In a story about Indiana Tech's new law school, reporter Devon Haynie notes the histrionic (my description) reaction to the proposal by Above the Law blogger Elie Mystal:
"Does somebody have to die? Does somebody have to commit suicide? Does somebody have to leave a suicide note that reads, 'I just couldn't go on paying off the debts I incurred from going to this law school?' " Mystal wrote in May. "You're not supposed to lead prospective students to financial ruin just because they're stupid enough to follow you."
Mystal's outrage might be sincere, but if unchecked student debt is his concern, it seems to me it would be much better directed at the proprietary schools targeting high school graduates who qualify for federal and state student aid. The debt they take on in the case of default falls to taxpayers. After all, prospective law students are seasoned consumers of higher education and should be as capable of weighing employment prospects against borrowing as they are of scoring well on the LSAT.
I would never describe students at for-profit schools as stupid, as Mystal suggests of prospective law students, but the students who attend for-profit colleges are often first-generation college students. They might not be aware that their student aid will go further and give them better job prospects if it's used at a state university, accredited independent university or at a community college.
Fortunately, Indiana Attorney General Greg Zoeller is aware of the tremendous risk some proprietary schools represent. His office announced today it has filed a complaint in a whistleblower lawsuit against Education Management Corp. The complaint alleges the for-profit company, which operates five Brown Mackie College campuses and the The Art Institute of Indianapolis, collected $12 million in state financial aid by making "false claims and representations to the state."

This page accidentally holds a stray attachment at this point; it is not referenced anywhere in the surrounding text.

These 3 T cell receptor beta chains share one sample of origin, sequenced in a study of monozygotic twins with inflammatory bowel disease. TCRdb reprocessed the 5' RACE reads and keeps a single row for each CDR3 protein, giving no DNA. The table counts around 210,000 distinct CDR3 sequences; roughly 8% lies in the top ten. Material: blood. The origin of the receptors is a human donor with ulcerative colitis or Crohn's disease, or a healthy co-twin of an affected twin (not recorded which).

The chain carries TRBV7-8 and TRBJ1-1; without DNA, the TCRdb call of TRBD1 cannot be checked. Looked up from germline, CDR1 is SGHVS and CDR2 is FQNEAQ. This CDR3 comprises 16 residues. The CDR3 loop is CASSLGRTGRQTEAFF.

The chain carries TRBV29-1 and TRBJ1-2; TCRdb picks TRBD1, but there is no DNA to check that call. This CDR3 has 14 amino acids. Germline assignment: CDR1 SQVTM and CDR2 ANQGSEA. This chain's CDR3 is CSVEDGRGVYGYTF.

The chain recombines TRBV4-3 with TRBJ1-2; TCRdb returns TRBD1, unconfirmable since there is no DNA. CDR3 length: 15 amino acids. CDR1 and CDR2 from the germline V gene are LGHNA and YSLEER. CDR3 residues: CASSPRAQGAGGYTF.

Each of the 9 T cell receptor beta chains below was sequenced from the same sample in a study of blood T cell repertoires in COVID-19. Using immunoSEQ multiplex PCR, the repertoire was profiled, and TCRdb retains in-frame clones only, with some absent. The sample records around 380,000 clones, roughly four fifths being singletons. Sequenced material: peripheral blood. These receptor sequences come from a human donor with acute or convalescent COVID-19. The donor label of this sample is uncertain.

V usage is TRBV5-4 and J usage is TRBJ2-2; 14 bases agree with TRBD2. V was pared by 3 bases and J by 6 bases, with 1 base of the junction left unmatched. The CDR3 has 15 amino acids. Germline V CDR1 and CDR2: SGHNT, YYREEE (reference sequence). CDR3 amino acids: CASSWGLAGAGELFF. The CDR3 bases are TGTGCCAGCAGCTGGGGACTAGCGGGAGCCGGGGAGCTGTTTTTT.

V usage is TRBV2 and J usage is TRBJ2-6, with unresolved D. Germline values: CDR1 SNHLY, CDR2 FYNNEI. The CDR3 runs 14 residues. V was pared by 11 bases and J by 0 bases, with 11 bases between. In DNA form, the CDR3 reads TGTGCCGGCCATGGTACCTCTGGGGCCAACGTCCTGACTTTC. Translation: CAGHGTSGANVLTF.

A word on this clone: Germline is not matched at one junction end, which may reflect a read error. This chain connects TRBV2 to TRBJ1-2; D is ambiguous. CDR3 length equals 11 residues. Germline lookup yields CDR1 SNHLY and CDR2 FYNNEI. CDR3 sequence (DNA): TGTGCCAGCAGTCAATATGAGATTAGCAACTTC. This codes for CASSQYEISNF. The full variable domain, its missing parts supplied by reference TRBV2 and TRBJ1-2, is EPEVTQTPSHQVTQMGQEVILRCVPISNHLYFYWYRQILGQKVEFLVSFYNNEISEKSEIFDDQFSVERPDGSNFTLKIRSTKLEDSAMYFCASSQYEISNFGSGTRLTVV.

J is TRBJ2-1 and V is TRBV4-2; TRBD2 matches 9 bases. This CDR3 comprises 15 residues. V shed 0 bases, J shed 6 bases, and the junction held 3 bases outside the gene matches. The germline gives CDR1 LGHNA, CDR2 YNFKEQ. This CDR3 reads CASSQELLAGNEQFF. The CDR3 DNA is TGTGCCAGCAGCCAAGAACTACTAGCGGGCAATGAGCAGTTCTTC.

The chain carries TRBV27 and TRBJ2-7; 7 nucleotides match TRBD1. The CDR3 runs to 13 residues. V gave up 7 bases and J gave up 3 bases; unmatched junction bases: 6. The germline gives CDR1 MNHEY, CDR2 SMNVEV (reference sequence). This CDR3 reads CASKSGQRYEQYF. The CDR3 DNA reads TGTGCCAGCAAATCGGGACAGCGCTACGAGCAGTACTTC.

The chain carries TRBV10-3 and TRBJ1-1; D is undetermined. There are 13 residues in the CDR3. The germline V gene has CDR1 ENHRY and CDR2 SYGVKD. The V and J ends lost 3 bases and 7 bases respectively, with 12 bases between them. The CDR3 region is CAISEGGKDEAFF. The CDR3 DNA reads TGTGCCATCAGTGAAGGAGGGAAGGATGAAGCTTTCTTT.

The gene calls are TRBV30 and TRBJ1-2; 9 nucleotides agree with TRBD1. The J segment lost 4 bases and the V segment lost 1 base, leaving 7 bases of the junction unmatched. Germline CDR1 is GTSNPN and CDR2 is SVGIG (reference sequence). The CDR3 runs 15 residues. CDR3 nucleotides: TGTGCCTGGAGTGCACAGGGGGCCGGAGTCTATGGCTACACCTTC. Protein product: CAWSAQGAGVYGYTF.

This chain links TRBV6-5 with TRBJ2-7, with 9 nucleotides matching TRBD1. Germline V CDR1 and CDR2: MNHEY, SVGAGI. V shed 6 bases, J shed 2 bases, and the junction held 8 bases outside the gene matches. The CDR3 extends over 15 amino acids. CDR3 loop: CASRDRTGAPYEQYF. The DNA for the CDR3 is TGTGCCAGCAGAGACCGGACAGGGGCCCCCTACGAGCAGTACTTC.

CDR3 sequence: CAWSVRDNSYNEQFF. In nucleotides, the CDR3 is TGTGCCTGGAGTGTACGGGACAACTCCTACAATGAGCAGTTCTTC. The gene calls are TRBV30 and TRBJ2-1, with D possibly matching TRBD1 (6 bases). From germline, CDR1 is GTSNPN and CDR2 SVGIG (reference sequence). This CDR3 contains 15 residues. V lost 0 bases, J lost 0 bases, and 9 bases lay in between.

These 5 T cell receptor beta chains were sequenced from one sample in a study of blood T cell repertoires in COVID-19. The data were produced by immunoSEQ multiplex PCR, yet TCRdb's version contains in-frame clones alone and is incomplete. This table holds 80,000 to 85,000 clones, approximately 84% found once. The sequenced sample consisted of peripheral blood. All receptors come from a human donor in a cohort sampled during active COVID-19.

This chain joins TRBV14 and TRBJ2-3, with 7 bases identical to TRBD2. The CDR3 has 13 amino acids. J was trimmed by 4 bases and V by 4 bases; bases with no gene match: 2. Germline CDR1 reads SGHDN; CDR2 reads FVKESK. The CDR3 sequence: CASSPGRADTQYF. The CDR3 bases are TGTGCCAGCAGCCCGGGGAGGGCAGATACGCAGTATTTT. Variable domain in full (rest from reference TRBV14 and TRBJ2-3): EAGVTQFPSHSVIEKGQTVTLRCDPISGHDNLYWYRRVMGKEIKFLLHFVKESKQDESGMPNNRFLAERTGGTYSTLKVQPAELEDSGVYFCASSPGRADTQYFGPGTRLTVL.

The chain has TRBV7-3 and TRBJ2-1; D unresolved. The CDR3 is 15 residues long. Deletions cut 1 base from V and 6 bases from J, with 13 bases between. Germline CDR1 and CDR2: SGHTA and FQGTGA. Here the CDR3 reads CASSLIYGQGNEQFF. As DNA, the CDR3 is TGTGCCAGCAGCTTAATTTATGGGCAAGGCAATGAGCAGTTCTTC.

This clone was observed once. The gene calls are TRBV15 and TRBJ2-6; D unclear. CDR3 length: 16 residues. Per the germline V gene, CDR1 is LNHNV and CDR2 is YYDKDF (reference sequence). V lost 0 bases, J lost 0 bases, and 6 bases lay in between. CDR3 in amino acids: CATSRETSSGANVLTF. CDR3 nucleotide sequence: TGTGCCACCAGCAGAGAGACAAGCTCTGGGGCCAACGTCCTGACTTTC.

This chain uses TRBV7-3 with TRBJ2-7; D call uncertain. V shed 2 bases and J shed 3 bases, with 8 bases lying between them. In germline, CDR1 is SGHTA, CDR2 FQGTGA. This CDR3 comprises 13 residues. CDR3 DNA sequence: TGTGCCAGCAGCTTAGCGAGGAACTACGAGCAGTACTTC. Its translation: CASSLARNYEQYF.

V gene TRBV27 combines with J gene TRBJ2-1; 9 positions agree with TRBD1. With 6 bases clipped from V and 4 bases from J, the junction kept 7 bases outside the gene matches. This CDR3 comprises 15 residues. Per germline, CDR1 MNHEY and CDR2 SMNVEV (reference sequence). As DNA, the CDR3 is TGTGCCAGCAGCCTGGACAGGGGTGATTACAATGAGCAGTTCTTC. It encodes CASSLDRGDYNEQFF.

"Paying recruiters incentives based on the number of students they enroll is a violation both of federal aid regulations as well as the responsibility to the students that the school serves," Zoeller said in a news release. "This violation renders the company ineligible to receive funds under the Indiana financial aid programs, and using the False Claims Act we will seek to hold EDMC accountable by making it pay civil penalties."
If the courts agree, Indiana taxpayers will have every right to be outraged about the financial burden Brown Mackie and other proprietary schools have placed not only on vulnerable students, but on the taxpayers themelves.